Documenting altered mental status

When a patient is admitted with an acute change in mental status, the physician should drill down to determine the known or suspected causes of the change.

When a patient is admitted with an acute change in mental status, the physician should drill down to determine the known or suspected cause(s) of the change. With this condition, there is a danger of diagnoses being reported incompletely, which may lead to payment denial, and/or outcomes data that don't reflect the true cost, length of stay and expected mortality rates of the patient.

Consider the following case study:

Ms. Jones is a 79-year-old woman brought to the emergency department by her daughter, who reports the patient has been sleeping more than usual and has been unusually difficult to arouse today. Vital signs are blood pressure of 99/60 mm Hg, pulse of 110 beats/min, respiratory rate of 24 breaths/min and temperature of 99° F. Labs show white blood count (WBC) of 12,500 cells/mm3 with left shift and 10% bands. Her urine is positive for WBCs too numerous to count, bacteria and nitrites. Blood glucose is 180 mg/dL; the patient is not diabetic. After study, the patient is determined to have a urinary tract infection due to Escherichia coli.

The physician reports the diagnosis as “altered mental status due to urosepsis.” The resulting diagnosis-related group (DRG) assignment presumes a patient with a low severity of illness, which is not accurate for this patient. The payment of $4,239 (based on a hospital-specific rate of $5,500) and expected length of stay of 3.5 days probably won't cover the cost of care for Ms. Jones, or for other patients like her.

To more accurately report the severity of illness, the physician should consider the significance of the altered mental status, laboratory values and vital sign abnormalities that were present on admission. Were these findings due to a localized urinary tract infection? Could the altered mental status, abnormal vital signs and laboratory values represent the body's systemic inflammatory response (SIRS) to the urinary tract infection? Is the mental status change due to toxic encephalopathy secondary to sepsis?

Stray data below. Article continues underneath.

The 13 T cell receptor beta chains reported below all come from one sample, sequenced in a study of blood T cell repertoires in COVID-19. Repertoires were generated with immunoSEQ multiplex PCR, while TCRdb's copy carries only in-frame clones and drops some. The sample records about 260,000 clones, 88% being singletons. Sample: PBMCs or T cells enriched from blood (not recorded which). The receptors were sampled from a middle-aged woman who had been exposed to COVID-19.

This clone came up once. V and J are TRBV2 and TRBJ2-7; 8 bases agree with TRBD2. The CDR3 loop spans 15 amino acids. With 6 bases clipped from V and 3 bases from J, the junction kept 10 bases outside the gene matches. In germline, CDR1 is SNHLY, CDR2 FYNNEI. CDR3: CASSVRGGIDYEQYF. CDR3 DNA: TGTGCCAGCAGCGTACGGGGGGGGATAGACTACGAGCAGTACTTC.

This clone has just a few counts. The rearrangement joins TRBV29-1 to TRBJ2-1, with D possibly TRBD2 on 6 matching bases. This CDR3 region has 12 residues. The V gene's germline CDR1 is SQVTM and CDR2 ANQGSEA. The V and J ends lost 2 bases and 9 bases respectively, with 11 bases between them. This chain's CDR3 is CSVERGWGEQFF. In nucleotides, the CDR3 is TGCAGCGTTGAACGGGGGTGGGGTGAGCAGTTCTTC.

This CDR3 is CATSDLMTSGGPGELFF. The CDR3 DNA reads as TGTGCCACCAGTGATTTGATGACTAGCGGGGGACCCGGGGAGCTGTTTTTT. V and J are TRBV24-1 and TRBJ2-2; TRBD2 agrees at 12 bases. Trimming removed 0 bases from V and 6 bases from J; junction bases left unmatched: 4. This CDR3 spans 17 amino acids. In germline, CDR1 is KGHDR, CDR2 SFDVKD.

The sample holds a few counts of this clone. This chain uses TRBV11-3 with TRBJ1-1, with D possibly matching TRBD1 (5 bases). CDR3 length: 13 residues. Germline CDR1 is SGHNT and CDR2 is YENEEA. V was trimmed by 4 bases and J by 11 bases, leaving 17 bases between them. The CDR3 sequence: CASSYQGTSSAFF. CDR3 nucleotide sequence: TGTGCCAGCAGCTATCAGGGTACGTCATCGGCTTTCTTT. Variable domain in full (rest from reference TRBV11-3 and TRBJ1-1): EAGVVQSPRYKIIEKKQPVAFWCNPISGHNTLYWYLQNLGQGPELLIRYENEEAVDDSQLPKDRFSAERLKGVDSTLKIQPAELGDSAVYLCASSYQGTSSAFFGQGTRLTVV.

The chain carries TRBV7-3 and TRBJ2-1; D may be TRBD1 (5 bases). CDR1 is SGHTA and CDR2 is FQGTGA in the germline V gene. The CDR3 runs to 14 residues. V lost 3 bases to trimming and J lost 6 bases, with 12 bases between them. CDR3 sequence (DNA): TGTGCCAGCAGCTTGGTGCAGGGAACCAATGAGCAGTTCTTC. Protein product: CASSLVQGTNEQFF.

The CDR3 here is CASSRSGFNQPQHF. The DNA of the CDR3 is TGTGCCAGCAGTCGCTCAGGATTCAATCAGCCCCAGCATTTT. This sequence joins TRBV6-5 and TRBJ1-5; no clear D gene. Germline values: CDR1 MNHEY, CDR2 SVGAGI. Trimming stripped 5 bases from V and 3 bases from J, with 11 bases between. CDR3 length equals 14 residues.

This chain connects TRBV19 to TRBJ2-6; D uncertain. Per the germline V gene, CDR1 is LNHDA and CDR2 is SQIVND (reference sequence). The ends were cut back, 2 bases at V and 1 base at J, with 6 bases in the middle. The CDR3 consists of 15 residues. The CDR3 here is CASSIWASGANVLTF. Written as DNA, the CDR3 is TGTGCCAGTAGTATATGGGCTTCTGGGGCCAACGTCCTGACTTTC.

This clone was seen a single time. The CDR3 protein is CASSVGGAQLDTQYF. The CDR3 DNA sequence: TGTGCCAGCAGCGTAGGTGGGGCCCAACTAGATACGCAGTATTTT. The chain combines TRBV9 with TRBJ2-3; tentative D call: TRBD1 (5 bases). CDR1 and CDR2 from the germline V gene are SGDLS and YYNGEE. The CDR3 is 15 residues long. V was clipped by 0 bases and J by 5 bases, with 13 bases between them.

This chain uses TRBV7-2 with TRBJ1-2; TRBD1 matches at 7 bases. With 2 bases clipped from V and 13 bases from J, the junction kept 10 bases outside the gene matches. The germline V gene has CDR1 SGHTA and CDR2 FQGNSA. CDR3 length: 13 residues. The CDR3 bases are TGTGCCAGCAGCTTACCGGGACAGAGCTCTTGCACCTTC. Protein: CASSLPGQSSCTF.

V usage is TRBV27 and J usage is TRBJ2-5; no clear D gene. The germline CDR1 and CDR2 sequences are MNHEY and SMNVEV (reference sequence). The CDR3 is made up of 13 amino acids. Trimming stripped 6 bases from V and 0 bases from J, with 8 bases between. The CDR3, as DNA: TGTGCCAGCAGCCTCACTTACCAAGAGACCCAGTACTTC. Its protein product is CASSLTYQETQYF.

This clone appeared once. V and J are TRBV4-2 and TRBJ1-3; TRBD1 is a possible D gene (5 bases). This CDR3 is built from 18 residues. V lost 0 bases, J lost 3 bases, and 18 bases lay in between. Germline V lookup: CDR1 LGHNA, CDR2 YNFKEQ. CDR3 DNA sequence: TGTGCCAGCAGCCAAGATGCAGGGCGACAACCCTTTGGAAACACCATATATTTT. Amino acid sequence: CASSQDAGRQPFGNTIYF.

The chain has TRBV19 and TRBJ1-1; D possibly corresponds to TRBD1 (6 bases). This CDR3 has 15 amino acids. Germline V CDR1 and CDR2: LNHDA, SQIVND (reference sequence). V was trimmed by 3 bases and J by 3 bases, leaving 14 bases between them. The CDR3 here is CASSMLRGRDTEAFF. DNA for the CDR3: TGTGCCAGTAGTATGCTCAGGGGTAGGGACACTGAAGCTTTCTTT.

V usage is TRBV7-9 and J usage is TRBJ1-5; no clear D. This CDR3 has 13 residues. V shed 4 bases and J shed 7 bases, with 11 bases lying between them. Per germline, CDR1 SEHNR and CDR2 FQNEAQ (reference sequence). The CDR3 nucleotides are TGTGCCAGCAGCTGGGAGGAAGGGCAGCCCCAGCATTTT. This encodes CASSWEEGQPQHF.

Physicians should consider any alternate diagnoses that may reflect the reason for the altered mental status. If, for example, the status is due to toxic encephalopathy, it should be documented and coded in lieu of “altered mental status” (see Table). Documenting more specific terminology changes the DRG assignment to better reflect the severity of illness, associated cost and length of stay. In the table below, note the payment difference between more complete documentation of the case (Alternate DRGs) and less complete documentation (Original DRGs).

Encephalopathy is a blanket term for generalized cerebral dysfunction; its hallmark is an altered mental state. When reporting a diagnosis of encephalopathy, physicians should specify the type (metabolic, hypertensive, toxic) and report the underlying known or suspected disease process, such as:

  • liver disease
  • alcoholism
  • metabolic disorders
  • blood pressure over 250/150 mm Hg in patients with chronic hypertension
  • brain tumor or trauma
  • toxic effect of drugs

Complications-comorbidities related to altered mental status include:

  • alcoholic encephalopathy (includes alcoholic dementia, excludes Wernicke-Korsakoff)
  • drug-induced delirium
  • hypertensive encephalopathy
  • transient encephalopathy due to dialysis
  • dementia with delirium or delusion or depressed mood (specify type of dementia, such as arteriosclerotic, vascular, senile, pre-senile)
  • Alzheimer's dementia with behavioral disturbance

Major complications-comorbidities related to altered mental status include:

  • encephalopathy—not otherwise specified
  • encephalopathy—hepatic, metabolic, toxic
  • cerebral edema.